That's a building at the University of California as reported here at The Thinking Housewife. I can't help but think that this type of architecture is an expression of a modernist mindset, one that is oriented to the technical and the functional. But why be oriented this way?
Jim Kalb in his book The Tyranny of Liberalism writes that:
Since 1945, Western public life has been based on the practical supremacy of economics and the principle that social order exists to get men what they want rather than to express an essence or ideal.So if you aren't oriented to, say, an ideal of beauty or to an expression of man's soul or essence, then perhaps you'll think more in terms of purpose or function. And that's how a campus architect explained the building at the University of California. As reported at The Thinking Housewife, that architect thought that the building was an attempt to represent the purpose of the curriculum, which has a biotechnology focus:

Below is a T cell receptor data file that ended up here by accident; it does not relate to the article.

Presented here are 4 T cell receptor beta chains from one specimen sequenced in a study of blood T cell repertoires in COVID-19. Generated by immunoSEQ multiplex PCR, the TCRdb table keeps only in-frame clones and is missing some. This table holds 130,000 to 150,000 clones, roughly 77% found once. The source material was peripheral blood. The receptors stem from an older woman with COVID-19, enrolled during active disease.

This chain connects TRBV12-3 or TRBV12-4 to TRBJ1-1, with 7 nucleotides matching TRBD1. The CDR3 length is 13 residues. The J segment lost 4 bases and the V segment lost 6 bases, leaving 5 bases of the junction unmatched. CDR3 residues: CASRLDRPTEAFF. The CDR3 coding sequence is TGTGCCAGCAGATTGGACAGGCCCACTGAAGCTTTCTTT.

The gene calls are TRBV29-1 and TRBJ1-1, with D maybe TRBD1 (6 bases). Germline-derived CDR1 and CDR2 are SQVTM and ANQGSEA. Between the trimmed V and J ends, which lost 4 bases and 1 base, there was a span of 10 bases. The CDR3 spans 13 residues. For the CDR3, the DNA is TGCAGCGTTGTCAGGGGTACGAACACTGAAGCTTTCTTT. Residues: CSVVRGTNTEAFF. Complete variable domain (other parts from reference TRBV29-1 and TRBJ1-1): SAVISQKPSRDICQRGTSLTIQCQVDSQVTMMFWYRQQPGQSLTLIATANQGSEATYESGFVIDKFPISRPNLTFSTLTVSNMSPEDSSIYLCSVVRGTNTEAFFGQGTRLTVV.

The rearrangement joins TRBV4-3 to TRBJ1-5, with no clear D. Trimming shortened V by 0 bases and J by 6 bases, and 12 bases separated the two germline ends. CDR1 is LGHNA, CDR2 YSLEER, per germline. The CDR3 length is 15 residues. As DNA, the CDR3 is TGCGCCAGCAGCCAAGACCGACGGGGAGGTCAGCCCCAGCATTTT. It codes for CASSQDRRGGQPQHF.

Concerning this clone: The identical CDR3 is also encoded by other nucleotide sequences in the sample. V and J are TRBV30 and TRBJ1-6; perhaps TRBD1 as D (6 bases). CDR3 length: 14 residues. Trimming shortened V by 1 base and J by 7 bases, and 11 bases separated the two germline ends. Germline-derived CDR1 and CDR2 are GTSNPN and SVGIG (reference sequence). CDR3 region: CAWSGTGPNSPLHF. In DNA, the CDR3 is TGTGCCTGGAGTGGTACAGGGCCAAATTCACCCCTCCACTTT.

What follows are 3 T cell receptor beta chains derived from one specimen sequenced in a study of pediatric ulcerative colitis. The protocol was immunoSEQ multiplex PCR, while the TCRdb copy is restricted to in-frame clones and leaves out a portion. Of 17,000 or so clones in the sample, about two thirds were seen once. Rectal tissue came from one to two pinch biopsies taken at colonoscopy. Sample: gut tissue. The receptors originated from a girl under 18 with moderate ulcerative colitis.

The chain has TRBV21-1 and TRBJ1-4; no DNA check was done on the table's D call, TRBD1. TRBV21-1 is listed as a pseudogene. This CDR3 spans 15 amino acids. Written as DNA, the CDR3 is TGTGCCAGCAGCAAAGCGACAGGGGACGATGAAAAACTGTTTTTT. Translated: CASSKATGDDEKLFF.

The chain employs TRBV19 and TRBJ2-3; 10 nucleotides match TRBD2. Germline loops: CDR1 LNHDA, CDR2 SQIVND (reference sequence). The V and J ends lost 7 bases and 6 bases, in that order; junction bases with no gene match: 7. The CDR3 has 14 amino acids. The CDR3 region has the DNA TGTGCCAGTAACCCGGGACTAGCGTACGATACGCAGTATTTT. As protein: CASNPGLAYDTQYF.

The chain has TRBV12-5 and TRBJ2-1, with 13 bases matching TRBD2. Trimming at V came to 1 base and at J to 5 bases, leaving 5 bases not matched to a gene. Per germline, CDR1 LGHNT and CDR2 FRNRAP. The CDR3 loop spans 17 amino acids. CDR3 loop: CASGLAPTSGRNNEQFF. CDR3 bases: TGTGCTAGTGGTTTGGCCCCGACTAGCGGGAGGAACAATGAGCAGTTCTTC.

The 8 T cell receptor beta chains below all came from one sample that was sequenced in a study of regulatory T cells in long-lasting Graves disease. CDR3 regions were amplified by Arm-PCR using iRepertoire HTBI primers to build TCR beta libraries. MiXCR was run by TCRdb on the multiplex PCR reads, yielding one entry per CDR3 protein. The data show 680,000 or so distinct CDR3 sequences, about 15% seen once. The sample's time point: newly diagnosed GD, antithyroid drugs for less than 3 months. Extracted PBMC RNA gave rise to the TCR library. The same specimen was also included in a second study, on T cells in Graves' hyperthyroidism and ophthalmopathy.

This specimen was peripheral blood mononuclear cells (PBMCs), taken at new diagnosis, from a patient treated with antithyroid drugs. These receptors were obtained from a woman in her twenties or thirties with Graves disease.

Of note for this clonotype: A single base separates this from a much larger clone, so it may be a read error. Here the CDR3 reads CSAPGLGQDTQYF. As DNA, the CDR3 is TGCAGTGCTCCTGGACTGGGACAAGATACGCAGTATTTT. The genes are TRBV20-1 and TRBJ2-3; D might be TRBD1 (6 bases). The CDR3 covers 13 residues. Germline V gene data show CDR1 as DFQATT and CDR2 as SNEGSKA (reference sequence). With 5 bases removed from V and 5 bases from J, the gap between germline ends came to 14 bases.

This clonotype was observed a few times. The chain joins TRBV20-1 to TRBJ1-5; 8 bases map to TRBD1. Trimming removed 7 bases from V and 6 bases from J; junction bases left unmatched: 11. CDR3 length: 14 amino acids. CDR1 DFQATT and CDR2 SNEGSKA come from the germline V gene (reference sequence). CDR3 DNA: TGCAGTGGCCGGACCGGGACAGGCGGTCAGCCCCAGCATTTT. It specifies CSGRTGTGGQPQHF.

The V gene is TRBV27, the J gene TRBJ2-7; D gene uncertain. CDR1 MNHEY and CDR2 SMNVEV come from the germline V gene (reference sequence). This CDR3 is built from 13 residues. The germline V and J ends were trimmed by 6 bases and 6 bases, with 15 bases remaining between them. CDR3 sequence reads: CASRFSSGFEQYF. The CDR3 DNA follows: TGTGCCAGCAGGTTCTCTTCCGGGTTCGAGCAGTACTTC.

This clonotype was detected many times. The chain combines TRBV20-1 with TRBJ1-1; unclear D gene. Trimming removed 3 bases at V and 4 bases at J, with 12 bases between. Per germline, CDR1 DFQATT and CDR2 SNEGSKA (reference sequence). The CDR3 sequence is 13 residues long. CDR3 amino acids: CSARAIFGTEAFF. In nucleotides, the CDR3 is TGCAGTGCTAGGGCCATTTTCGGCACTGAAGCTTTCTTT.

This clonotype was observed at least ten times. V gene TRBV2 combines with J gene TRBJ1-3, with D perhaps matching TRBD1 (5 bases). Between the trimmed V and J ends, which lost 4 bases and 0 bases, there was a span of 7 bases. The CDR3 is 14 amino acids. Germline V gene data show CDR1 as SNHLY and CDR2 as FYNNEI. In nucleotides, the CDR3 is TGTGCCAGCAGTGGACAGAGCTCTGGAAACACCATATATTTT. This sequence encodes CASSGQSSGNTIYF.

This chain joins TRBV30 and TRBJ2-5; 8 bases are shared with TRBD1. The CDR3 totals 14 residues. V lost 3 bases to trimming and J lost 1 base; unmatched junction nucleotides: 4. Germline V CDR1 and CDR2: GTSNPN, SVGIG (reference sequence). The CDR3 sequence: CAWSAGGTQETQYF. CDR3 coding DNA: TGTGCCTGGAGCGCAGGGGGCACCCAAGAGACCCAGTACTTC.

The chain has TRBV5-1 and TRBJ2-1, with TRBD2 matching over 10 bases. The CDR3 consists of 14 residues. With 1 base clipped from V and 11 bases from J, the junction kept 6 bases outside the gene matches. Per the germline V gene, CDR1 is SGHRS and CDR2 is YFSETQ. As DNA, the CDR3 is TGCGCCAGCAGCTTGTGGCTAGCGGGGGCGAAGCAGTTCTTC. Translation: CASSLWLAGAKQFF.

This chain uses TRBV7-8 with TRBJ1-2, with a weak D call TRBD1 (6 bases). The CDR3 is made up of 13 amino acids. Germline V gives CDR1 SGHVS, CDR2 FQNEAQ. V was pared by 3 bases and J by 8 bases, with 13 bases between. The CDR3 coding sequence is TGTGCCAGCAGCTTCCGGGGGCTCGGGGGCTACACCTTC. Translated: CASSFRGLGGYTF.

...he impartially ascribed the ugliness to seemingly neutral causes. One of these was the premise that the architecture should reflect one of the main emphases of the curriculum: biotechnology.Not all modernist architecture is as ugly as the building in the photo. It's possible to build for function and have a building with, for instance, sleek, geometrical lines. But I wonder if modernist architecture went through a phase when the aim was not only to build for function, but to assert the modernist aesthetic strongly against the traditional one: hence, a more aggressive ugliness in design.
Finally, I thought I'd include a few photos of some of the traditional architecture at the University of Melbourne, by way of contrast:
If you look at the Melbourne buildings and then the California one, you get a sense of how cold and soulless the modernist architecture is. And as I've tried to explain, I don't think that's an accidental outcome, as the modernist mindset isn't oriented to a consideration like man's soul - the focus is instead more technocratic.